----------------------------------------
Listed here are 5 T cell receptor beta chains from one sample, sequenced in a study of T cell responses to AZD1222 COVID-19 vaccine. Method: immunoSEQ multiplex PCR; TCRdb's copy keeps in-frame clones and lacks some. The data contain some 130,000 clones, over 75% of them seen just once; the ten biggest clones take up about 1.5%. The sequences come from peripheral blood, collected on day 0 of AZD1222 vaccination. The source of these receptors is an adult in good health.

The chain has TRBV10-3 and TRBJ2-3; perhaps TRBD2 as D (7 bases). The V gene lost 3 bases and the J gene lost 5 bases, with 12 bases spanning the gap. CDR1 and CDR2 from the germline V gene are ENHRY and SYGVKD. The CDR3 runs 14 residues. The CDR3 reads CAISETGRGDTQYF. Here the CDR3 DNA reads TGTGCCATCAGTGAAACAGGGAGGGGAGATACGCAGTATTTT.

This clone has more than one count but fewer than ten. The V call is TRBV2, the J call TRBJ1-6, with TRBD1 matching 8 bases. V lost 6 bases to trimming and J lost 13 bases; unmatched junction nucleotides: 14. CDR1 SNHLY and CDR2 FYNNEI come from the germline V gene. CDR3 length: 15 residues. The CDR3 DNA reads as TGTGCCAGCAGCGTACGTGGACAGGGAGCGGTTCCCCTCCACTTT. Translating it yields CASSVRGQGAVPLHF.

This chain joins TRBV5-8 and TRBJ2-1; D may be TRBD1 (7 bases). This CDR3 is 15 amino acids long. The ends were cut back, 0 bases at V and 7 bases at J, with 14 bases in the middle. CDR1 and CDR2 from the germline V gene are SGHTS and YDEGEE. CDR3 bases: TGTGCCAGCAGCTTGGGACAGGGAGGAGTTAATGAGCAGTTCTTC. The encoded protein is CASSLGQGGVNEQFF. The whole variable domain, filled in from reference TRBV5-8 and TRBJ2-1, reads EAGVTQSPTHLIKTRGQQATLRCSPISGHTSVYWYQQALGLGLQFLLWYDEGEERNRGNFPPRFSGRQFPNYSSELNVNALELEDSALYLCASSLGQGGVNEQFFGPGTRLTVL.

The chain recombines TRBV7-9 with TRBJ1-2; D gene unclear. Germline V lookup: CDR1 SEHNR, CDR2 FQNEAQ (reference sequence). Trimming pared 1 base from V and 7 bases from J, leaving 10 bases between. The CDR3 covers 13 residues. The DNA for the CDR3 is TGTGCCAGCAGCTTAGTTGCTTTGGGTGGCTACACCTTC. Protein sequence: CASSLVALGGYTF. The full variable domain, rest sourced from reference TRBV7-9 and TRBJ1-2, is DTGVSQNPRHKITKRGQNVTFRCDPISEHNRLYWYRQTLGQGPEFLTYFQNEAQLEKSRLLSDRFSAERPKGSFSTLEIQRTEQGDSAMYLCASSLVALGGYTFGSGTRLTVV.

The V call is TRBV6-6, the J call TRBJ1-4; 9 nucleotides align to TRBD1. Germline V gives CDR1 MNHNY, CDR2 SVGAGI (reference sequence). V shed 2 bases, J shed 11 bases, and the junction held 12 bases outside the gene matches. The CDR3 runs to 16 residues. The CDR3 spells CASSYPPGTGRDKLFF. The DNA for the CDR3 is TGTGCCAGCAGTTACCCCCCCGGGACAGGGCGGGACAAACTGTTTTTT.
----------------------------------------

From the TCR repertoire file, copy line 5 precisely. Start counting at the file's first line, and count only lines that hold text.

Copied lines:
The chain recombines TRBV7-9 with TRBJ1-2; D gene unclear. Germline V lookup: CDR1 SEHNR, CDR2 FQNEAQ (reference sequence). Trimming pared 1 base from V and 7 bases from J, leaving 10 bases between. The CDR3 covers 13 residues. The DNA for the CDR3 is TGTGCCAGCAGCTTAGTTGCTTTGGGTGGCTACACCTTC. Protein sequence: CASSLVALGGYTF. The full variable domain, rest sourced from reference TRBV7-9 and TRBJ1-2, is DTGVSQNPRHKITKRGQNVTFRCDPISEHNRLYWYRQTLGQGPEFLTYFQNEAQLEKSRLLSDRFSAERPKGSFSTLEIQRTEQGDSAMYLCASSLVALGGYTFGSGTRLTVV.